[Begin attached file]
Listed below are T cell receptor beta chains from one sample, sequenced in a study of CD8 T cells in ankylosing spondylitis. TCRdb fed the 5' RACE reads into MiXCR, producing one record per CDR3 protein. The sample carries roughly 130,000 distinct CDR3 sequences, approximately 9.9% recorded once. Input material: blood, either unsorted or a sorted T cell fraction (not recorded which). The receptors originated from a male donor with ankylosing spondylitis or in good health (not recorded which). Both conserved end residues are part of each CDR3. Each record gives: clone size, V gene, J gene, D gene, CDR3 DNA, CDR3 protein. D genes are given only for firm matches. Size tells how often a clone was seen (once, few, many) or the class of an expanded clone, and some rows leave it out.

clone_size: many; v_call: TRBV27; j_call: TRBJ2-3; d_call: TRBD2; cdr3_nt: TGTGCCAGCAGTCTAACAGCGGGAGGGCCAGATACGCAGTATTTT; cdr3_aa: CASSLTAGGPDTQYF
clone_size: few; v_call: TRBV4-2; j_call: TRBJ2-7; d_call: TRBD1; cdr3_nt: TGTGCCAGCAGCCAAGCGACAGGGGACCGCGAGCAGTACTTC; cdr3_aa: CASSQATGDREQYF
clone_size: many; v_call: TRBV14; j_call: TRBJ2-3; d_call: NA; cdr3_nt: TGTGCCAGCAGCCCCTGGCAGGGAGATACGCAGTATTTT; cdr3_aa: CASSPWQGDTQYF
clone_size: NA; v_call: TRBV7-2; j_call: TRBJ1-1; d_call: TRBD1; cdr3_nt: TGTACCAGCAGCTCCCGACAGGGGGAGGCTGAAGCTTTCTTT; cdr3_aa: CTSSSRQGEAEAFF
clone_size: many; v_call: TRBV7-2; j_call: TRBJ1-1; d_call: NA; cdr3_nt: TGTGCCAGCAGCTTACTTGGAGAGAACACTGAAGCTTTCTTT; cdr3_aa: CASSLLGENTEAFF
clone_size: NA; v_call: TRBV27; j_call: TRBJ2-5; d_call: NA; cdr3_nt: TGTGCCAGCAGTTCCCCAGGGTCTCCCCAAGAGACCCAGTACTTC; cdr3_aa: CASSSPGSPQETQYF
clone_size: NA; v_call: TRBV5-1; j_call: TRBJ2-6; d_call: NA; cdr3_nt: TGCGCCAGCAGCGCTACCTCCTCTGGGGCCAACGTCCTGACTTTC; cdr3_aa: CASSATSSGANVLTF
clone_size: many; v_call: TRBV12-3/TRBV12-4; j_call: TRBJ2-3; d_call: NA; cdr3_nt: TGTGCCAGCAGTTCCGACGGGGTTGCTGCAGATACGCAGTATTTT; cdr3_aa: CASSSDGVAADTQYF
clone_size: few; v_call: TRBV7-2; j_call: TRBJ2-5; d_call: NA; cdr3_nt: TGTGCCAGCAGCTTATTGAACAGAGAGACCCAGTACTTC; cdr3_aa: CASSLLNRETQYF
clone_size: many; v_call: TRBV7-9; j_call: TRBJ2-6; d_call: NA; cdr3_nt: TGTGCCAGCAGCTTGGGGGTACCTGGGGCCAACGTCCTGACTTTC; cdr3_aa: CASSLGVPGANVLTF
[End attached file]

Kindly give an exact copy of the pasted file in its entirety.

Listed below are T cell receptor beta chains from one sample, sequenced in a study of CD8 T cells in ankylosing spondylitis. TCRdb fed the 5' RACE reads into MiXCR, producing one record per CDR3 protein. The sample carries roughly 130,000 distinct CDR3 sequences, approximately 9.9% recorded once. Input material: blood, either unsorted or a sorted T cell fraction (not recorded which). The receptors originated from a male donor with ankylosing spondylitis or in good health (not recorded which). Both conserved end residues are part of each CDR3. Each record gives: clone size, V gene, J gene, D gene, CDR3 DNA, CDR3 protein. D genes are given only for firm matches. Size tells how often a clone was seen (once, few, many) or the class of an expanded clone, and some rows leave it out.

clone_size: many; v_call: TRBV27; j_call: TRBJ2-3; d_call: TRBD2; cdr3_nt: TGTGCCAGCAGTCTAACAGCGGGAGGGCCAGATACGCAGTATTTT; cdr3_aa: CASSLTAGGPDTQYF
clone_size: few; v_call: TRBV4-2; j_call: TRBJ2-7; d_call: TRBD1; cdr3_nt: TGTGCCAGCAGCCAAGCGACAGGGGACCGCGAGCAGTACTTC; cdr3_aa: CASSQATGDREQYF
clone_size: many; v_call: TRBV14; j_call: TRBJ2-3; d_call: NA; cdr3_nt: TGTGCCAGCAGCCCCTGGCAGGGAGATACGCAGTATTTT; cdr3_aa: CASSPWQGDTQYF
clone_size: NA; v_call: TRBV7-2; j_call: TRBJ1-1; d_call: TRBD1; cdr3_nt: TGTACCAGCAGCTCCCGACAGGGGGAGGCTGAAGCTTTCTTT; cdr3_aa: CTSSSRQGEAEAFF
clone_size: many; v_call: TRBV7-2; j_call: TRBJ1-1; d_call: NA; cdr3_nt: TGTGCCAGCAGCTTACTTGGAGAGAACACTGAAGCTTTCTTT; cdr3_aa: CASSLLGENTEAFF
clone_size: NA; v_call: TRBV27; j_call: TRBJ2-5; d_call: NA; cdr3_nt: TGTGCCAGCAGTTCCCCAGGGTCTCCCCAAGAGACCCAGTACTTC; cdr3_aa: CASSSPGSPQETQYF
clone_size: NA; v_call: TRBV5-1; j_call: TRBJ2-6; d_call: NA; cdr3_nt: TGCGCCAGCAGCGCTACCTCCTCTGGGGCCAACGTCCTGACTTTC; cdr3_aa: CASSATSSGANVLTF
clone_size: many; v_call: TRBV12-3/TRBV12-4; j_call: TRBJ2-3; d_call: NA; cdr3_nt: TGTGCCAGCAGTTCCGACGGGGTTGCTGCAGATACGCAGTATTTT; cdr3_aa: CASSSDGVAADTQYF
clone_size: few; v_call: TRBV7-2; j_call: TRBJ2-5; d_call: NA; cdr3_nt: TGTGCCAGCAGCTTATTGAACAGAGAGACCCAGTACTTC; cdr3_aa: CASSLLNRETQYF
clone_size: many; v_call: TRBV7-9; j_call: TRBJ2-6; d_call: NA; cdr3_nt: TGTGCCAGCAGCTTGGGGGTACCTGGGGCCAACGTCCTGACTTTC; cdr3_aa: CASSLGVPGANVLTF